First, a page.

Turning to the Arts in Times of Trouble


Alice Manning on the role of art in building endurance.

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Image by Abhi Sharma

By Alice Manning

With the advent of the second lockdown, I have found myself turning increasingly to familiar works of literature, film and music to get me through the strange time that this is. One work that especially comes to mind is Elizabeth Bishop’s ‘One Art’ – a half-stoic, half-ironic poem in which Bishop claims that “the art of losing isn’t hard to master / so many things seem filled with the intent / to be lost that their loss is no disaster.” When contemplating our own losses during this time, we might well turn to art in the creative sense.

There are plenty who would say that art is just art. A fiction that we turn to for a little entertainment now and then; not the real event, but the decoration on the side. And whilst it’s unfortunately true that there is a disconnect – that watching virtually any film, TV or dramatic production from before the pandemic provides a kind of escapism previously limited to specific genres, and is done to bide the time while the world waits – we can also learn valuable lessons from art about the human power of endurance.

Art fundamentally provides hope and the opportunity to see beyond our present moment. George R.R. Martin's view that “a reader lives a thousand lives before he dies” not only attests to the rich tapestry of voices that contribute to the various creative industries, but the fact that art can offer you an outlet away from spiralling thoughts when you most need it. Engaging with art can help us to remember the universality of what we’re going through right now; it is essentially inviting other voices in, a necessary move when a lack of social contact causes us to spend a lot of time in our own heads.

Art offers the opportunity to learn or imagine how other people lived, through its creators and the characters represented in stories; it is the ultimate form of empathy. This is especially necessary during a time when we are all so removed from each other, whether that manifests in physical social distancing, the cancelling of familiar social events – weddings, birthday celebrations – that structure our lives, or the grimacing disconnect sometimes felt on Zoom calls. The latter provides the illusion of directly looking at someone with the elephant in the Zoom being that you cannot meet in person – the awareness of which never failing to cast at least a minor shadow over things.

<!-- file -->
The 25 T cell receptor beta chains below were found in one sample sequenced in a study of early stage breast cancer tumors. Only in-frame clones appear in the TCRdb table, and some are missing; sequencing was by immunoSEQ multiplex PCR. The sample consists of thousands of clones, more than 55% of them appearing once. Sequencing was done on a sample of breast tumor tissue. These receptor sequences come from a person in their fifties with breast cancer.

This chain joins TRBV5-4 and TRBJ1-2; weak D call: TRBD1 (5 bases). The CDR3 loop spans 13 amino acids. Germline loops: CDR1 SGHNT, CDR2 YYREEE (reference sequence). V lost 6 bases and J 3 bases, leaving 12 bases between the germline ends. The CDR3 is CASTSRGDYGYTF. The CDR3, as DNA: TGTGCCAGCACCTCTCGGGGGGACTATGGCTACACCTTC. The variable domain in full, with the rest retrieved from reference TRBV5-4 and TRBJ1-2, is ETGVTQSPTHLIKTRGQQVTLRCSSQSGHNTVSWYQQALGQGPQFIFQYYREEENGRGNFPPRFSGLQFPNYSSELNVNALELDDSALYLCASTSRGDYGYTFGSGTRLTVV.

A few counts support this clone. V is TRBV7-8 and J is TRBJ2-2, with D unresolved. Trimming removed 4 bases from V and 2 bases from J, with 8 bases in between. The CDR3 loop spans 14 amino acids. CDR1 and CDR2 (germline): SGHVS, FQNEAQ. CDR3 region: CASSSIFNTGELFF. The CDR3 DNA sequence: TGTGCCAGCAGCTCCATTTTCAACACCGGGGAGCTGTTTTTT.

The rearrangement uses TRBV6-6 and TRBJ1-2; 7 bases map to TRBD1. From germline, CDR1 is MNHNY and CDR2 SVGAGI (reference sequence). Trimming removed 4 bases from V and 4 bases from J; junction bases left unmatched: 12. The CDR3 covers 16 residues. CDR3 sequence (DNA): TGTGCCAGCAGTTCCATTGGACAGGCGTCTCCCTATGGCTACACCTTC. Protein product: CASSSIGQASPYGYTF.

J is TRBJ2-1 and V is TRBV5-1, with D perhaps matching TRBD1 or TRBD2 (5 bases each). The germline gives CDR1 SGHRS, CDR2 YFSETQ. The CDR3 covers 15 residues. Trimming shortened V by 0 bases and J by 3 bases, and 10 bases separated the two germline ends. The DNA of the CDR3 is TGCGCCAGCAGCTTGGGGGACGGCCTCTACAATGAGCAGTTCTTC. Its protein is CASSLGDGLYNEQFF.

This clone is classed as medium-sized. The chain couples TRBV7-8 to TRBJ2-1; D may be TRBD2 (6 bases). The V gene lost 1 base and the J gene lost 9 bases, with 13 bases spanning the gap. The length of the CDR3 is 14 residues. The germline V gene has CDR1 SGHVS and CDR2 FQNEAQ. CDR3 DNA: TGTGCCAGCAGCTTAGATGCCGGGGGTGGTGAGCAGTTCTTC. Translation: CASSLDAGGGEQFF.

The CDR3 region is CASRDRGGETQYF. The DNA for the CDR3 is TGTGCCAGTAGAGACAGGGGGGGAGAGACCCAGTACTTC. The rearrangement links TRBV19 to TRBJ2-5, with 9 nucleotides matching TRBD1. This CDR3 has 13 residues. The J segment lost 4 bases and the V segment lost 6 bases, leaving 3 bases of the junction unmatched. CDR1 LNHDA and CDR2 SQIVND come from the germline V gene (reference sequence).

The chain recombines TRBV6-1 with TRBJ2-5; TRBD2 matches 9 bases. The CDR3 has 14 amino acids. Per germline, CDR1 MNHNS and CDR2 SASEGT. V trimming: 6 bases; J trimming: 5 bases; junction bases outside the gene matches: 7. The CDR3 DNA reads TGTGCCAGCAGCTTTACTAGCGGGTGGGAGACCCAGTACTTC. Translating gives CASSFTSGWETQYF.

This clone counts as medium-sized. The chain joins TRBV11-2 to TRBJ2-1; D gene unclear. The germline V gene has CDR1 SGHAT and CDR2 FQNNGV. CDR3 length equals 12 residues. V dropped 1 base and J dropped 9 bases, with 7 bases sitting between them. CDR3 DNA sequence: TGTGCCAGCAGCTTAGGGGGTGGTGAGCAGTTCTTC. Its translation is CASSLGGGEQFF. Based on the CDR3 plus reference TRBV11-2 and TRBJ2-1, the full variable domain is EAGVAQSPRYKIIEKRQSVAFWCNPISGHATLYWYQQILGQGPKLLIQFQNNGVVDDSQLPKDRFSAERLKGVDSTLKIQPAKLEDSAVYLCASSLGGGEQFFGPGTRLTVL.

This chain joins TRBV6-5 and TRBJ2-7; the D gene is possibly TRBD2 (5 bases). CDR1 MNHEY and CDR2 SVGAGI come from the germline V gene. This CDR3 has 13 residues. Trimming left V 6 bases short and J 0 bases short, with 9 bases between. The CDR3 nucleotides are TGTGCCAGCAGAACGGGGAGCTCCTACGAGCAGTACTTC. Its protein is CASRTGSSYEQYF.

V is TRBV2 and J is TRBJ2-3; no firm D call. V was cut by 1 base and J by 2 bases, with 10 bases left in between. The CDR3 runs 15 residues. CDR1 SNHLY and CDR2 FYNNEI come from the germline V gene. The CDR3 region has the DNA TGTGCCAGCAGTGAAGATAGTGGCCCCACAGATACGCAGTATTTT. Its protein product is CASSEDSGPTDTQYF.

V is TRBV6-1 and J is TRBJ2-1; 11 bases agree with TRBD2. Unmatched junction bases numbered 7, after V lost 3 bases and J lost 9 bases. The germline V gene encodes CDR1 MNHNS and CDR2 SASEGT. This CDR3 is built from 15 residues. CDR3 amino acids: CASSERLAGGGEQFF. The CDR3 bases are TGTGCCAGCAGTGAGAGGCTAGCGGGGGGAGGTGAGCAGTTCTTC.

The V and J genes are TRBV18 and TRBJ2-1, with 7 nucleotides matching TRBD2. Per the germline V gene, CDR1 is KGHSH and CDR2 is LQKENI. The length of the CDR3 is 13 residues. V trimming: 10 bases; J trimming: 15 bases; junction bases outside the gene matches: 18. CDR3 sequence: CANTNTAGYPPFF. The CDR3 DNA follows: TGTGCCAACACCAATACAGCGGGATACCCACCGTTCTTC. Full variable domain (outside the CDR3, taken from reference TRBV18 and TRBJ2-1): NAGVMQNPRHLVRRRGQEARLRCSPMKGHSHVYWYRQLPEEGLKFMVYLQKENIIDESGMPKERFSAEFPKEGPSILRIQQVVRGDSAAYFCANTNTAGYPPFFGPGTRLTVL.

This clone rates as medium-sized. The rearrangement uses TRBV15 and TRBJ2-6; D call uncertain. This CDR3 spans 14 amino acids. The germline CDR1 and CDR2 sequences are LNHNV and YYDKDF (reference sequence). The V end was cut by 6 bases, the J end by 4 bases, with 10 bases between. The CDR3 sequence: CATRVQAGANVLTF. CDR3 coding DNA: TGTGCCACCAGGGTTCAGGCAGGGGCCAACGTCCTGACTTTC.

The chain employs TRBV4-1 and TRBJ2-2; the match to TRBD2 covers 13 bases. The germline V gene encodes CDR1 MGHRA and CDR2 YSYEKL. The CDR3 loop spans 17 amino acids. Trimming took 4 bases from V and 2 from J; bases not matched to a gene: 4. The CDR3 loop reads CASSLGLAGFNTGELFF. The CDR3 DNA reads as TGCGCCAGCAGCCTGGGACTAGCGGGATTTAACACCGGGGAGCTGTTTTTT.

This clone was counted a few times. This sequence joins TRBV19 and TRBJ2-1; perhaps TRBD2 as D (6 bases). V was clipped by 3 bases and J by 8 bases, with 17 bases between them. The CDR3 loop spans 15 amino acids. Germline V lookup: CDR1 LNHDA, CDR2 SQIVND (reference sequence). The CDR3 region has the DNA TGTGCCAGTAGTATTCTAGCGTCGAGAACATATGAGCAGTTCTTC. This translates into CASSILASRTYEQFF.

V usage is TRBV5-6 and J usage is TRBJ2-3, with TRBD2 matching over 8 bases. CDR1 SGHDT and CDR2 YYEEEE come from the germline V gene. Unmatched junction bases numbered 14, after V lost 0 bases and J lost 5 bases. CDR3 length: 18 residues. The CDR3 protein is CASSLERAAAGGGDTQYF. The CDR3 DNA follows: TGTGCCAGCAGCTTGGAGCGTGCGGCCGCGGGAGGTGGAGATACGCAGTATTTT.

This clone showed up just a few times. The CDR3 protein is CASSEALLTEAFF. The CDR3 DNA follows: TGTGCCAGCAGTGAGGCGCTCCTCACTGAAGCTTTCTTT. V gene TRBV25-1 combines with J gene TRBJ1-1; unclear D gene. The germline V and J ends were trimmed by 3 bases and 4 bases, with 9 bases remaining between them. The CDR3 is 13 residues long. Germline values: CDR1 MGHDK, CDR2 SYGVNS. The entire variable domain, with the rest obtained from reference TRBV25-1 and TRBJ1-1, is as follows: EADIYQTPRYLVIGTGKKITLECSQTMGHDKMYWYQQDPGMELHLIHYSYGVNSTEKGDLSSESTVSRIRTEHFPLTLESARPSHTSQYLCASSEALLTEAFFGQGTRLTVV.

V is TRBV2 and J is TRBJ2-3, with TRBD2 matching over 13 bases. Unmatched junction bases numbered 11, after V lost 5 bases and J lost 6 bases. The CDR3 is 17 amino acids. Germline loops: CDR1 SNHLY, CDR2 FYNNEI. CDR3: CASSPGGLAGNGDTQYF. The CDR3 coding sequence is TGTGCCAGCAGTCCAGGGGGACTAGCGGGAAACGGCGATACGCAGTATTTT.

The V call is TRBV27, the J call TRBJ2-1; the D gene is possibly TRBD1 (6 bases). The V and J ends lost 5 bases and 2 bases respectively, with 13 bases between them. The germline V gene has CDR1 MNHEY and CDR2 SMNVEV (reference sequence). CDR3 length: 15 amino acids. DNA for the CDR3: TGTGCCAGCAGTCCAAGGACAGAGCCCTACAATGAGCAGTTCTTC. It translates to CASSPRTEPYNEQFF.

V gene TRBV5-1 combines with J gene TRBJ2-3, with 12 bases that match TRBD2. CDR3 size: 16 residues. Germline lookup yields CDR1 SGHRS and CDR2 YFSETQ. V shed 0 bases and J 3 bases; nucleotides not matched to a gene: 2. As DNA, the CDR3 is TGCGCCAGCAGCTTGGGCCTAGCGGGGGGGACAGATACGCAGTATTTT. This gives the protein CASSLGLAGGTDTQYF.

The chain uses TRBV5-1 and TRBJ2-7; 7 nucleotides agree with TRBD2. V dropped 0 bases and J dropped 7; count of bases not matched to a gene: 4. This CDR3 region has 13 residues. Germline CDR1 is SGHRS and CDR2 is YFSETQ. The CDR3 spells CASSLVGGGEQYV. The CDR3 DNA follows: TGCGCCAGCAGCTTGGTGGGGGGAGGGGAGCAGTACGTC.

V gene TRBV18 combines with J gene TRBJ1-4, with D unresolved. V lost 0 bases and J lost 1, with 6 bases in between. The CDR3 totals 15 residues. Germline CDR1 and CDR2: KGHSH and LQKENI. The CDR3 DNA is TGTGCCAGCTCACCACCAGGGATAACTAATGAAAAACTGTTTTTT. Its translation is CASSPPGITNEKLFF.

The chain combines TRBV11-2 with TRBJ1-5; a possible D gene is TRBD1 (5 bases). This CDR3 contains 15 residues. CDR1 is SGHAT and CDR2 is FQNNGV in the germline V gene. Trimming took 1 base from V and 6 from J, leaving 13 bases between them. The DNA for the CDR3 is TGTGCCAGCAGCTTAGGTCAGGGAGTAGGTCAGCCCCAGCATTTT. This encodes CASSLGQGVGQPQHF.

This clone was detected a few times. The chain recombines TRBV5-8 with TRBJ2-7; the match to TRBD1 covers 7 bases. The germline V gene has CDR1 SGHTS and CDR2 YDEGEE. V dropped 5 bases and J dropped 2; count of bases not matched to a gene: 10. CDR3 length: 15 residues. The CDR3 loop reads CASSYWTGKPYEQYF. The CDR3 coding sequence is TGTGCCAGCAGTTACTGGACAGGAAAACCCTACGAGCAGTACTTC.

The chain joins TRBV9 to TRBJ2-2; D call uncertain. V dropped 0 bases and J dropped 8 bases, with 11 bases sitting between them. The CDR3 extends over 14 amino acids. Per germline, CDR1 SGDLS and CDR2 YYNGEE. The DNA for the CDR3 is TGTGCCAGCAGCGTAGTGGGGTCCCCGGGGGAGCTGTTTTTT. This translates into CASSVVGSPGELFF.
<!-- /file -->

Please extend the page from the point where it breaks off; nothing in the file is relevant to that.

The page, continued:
On a more tangible level, engaging with the art forms on offer is a way of grounding ourselves when the future is anything but certain. Turning to a familiar book or film is an action enshrined on countless self-care checklists alongside getting a good night’s sleep, making your favourite meal and other more mundane activities. And the pandemic has already proven that we turn to art when our ‘real’ lives are altered or compromised. Rainbows adorned our streets during the first lockdown, while choirs, dramatic companies and storytellers have found new ways to adapt in order to continue doing what they love and comply with the new restrictions.

We can despair at what is happening and how the arts as an industry have been disrupted by the pandemic. But art itself, as the human desire to create, is not something the pandemic can cancel. The flourishing of so-called ‘pandemic poetry’ demonstrates it palpably. While much of today’s contemporary art reflects the grief and suffering caused by the virus, its presence serves as a powerful metaphor for our ability to endure.

I remember being without an outlet in the past, and how difficult that was during times of hardship. But what I learned then, and the message of ‘One Art’ (as I read it, anyway) is that ultimately, despite undergoing difficult experiences, we can and will make it through. While it may ‘look like disaster’, we can always move forward from it. There is always more to see and experience: more art, and more life to be had. If nothing else, at least this hope cannot be obliterated by the pandemic.